Subject: Cases and Cooling | May 14, 2014 - 03:05 AM | Sebastian Peak
Tagged: noctua, fans, cpu cooling, case fan
Noctua, well-known Austrian maker of high-performance fans and CPU coolers, announced two new fan product lines today – and there’s something very different about them.
Do not adjust your monitor. These fans are in full color (or lack thereof)
Of some interest here is the “redux” line. True to its name, “redux” is a reissue of some of Noctua’s best-know models but with a very different look. Gone is the trademark brown and tan! Noctua also plans on selling these for “3/4 the price” of the standard models.
According to Noctua’s official statement, “the introduction of the two new product lines allows us to respond to the recurring demands for Noctua fans in different colors." So the voices have been heard. (While I personally don’t mind the old color scheme there are certainly people who do!)
The “redux” lineup will include PWM and 3-pin versions of the existing NF-P14, NF-S12B, NF-B9 and NF-R8, in a gray/darker gray color scheme.
So what of this second new product line? That would be the “industrialPPC” fan lineup with high speed offerings for use in “challenging environments” – and Noctua makes mention of “PC enthusiasts striving for extreme performance”. Sounds like these might warrant some overclocking trials...
The industrialPPC lineup consists of “ruggedized” 2000 and 3000rpm versions of the NF-F12 and NF-A14 fans, and they feature an all-black color scheme.
Competition is a good thing, and it’s nice to see Noctua diversify their offerings and offer some lower pricing (with the redux line) in this market, though their fans will still demand a premium price.
Check out Noctua’s official announcement for more information including MSRP’s.
Introduction: Budget Cooling Options and the Seidon 120V
The Seidon 120V is Cooler Master's newest 120mm all-in-one liquid CPU cooler, and its affordable price adds another option to anyone looking for an aftermarket cooler on a budget. But when we start comparing low-cost options it's valid to wonder just how much better a liquid cooler in this price range might perform over air. To find out we'll test the Seidon 120V against a popular budget air solution, and see how these aftermarket coolers compare against the stock solutions from AMD and Intel.
Image courtesy of Cooler Master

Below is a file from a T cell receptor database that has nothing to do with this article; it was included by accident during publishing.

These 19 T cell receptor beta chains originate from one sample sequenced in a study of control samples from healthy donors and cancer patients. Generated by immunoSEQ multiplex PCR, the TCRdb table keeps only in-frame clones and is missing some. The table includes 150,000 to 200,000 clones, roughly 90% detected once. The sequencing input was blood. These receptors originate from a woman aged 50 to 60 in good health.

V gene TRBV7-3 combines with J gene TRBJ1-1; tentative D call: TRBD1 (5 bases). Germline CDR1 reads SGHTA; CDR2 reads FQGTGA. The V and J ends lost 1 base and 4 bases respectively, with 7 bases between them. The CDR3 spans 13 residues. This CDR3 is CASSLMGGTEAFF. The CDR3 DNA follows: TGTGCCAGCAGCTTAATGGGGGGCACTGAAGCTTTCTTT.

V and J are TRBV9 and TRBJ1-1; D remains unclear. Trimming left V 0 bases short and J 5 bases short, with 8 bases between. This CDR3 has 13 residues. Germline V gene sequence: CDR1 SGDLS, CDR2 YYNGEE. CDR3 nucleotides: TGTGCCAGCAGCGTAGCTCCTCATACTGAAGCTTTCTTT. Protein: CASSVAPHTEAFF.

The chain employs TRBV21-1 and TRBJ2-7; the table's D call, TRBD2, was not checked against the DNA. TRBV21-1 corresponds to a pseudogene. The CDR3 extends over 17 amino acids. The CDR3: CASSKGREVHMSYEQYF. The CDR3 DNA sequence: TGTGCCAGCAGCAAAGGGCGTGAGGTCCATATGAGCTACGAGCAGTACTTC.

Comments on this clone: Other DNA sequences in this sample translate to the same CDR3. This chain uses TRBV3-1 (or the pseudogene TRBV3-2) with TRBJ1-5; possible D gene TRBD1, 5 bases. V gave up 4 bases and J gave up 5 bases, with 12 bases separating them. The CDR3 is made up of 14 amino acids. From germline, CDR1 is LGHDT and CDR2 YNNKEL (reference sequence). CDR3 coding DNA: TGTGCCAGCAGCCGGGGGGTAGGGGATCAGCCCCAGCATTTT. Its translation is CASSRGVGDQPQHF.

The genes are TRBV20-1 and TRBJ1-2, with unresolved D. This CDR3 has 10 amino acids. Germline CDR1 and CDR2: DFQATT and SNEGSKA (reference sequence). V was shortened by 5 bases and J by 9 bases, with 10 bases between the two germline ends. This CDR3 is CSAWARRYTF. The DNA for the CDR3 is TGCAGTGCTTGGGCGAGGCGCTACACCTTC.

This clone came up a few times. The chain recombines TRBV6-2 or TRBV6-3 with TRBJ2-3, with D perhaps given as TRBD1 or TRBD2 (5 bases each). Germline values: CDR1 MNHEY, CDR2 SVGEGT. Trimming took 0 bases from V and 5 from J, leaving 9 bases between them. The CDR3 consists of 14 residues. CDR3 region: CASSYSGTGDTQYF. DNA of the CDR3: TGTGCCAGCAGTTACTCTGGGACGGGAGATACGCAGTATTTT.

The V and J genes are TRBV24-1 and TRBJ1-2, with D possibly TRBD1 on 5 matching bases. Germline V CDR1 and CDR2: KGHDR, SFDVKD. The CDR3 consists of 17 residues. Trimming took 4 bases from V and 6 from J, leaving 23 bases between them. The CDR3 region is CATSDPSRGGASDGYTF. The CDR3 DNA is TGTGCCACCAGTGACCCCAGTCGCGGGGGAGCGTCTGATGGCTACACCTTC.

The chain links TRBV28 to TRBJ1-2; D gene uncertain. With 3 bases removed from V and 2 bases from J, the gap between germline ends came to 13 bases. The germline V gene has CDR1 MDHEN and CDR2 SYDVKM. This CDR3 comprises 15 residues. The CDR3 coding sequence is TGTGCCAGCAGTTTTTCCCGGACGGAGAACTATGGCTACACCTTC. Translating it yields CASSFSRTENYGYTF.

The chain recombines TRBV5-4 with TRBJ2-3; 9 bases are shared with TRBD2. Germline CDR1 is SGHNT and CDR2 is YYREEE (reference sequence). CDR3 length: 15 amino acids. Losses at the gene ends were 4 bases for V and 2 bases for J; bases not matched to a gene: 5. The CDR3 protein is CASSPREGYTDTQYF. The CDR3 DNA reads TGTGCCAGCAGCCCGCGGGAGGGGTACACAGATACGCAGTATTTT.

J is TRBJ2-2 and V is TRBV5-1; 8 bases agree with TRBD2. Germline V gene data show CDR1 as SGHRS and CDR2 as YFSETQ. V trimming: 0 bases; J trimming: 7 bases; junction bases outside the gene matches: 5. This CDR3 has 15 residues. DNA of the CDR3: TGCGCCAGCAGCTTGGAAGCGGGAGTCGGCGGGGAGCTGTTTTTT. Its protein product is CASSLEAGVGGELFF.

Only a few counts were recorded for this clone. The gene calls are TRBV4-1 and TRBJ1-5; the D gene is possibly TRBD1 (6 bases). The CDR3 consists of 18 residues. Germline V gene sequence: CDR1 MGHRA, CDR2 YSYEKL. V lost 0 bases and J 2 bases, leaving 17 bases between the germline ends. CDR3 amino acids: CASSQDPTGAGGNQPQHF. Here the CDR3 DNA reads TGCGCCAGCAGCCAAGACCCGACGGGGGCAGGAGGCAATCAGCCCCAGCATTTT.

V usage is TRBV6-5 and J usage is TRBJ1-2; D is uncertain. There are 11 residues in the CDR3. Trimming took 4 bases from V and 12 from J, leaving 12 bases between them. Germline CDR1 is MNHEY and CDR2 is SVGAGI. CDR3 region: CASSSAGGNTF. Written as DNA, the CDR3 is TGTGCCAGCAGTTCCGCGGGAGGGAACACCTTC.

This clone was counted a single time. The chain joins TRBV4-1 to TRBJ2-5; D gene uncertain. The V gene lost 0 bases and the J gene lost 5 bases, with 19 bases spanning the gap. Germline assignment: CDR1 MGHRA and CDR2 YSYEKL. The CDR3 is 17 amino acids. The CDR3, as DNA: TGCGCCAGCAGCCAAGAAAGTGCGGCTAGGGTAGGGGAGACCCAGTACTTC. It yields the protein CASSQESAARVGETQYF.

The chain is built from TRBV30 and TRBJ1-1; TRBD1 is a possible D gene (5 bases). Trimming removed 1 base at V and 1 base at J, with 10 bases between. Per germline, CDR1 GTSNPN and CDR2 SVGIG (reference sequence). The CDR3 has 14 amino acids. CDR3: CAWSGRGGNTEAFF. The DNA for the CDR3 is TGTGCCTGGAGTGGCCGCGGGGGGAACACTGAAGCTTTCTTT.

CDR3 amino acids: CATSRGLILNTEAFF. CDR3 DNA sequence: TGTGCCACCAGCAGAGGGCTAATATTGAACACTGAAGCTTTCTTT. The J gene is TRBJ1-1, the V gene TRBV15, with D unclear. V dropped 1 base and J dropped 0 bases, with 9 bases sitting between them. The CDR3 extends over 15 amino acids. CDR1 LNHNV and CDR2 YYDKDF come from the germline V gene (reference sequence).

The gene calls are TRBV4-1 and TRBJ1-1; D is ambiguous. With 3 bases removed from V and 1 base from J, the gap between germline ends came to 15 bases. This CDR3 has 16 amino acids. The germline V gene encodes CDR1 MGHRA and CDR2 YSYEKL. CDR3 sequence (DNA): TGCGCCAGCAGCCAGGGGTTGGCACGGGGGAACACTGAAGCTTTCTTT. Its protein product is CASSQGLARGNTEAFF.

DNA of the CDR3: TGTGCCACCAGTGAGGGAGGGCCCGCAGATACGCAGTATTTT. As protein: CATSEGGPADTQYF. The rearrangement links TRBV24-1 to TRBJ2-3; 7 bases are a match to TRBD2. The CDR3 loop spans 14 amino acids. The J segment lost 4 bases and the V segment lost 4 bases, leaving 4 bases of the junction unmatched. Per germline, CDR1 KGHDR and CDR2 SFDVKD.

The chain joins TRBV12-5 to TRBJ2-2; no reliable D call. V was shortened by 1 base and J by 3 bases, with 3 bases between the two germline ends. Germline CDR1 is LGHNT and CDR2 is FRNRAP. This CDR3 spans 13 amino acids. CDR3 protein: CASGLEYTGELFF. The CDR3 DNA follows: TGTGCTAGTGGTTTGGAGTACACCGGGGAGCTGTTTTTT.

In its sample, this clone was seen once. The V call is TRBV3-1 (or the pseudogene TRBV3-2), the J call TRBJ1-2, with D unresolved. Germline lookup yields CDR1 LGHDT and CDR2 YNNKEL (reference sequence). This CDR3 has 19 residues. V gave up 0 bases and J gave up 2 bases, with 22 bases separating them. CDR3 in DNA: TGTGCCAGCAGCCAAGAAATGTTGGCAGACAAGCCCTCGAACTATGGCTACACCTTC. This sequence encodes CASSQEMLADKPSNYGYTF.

Cooling on a Budget
When you’re pricing out a new computer build these days it’s pretty easy to put together a solid group of components for $500 or so, and these will get you going on all the latest games at HD resolution. Sounds awesome! Of course, within that tight budget certain things are going to have to wait, and right up there on the list is probably some better cooling. It’s easy enough to change out a CPU cooler later, but if the stock cooler is doing the job within the thermal specs of the processor is it really needed? Clearly, AMD and Intel are not going to ship a cooler with their product that can’t keep it cool enough under stock workloads, but having better cooling can allow for overclocking as well as extend the life of not only the CPU, but the components around it on your motherboard. Aftermarket coolers are often able to cool more efficiently as well, producing less noise.
The selection of aftermarket coolers available is, well, ridiculous. As easy as it is to get lost looking at, say, every virtually identical stick of DDR3 memory, scrolling through product pages for CPU cooling is on another level entirely. Liquid cooling systems are much easier to navigate, as there are not only fewer of them, but the pricing segmentation allows for easier selection if you’re on a budget. For instance, the Seidon 120V at around $50 was the least expensive AIO option on Amazon when this review was started (actually coming in at 47.99 shipped, though this has been fluctuating quite a bit lately). Finding a suitable budget air cooler was not so easy, and it needed to be at least comparable to the performance of a liquid cooler, while coming in at or below the $50 mark of the 120V. (This might take a while…)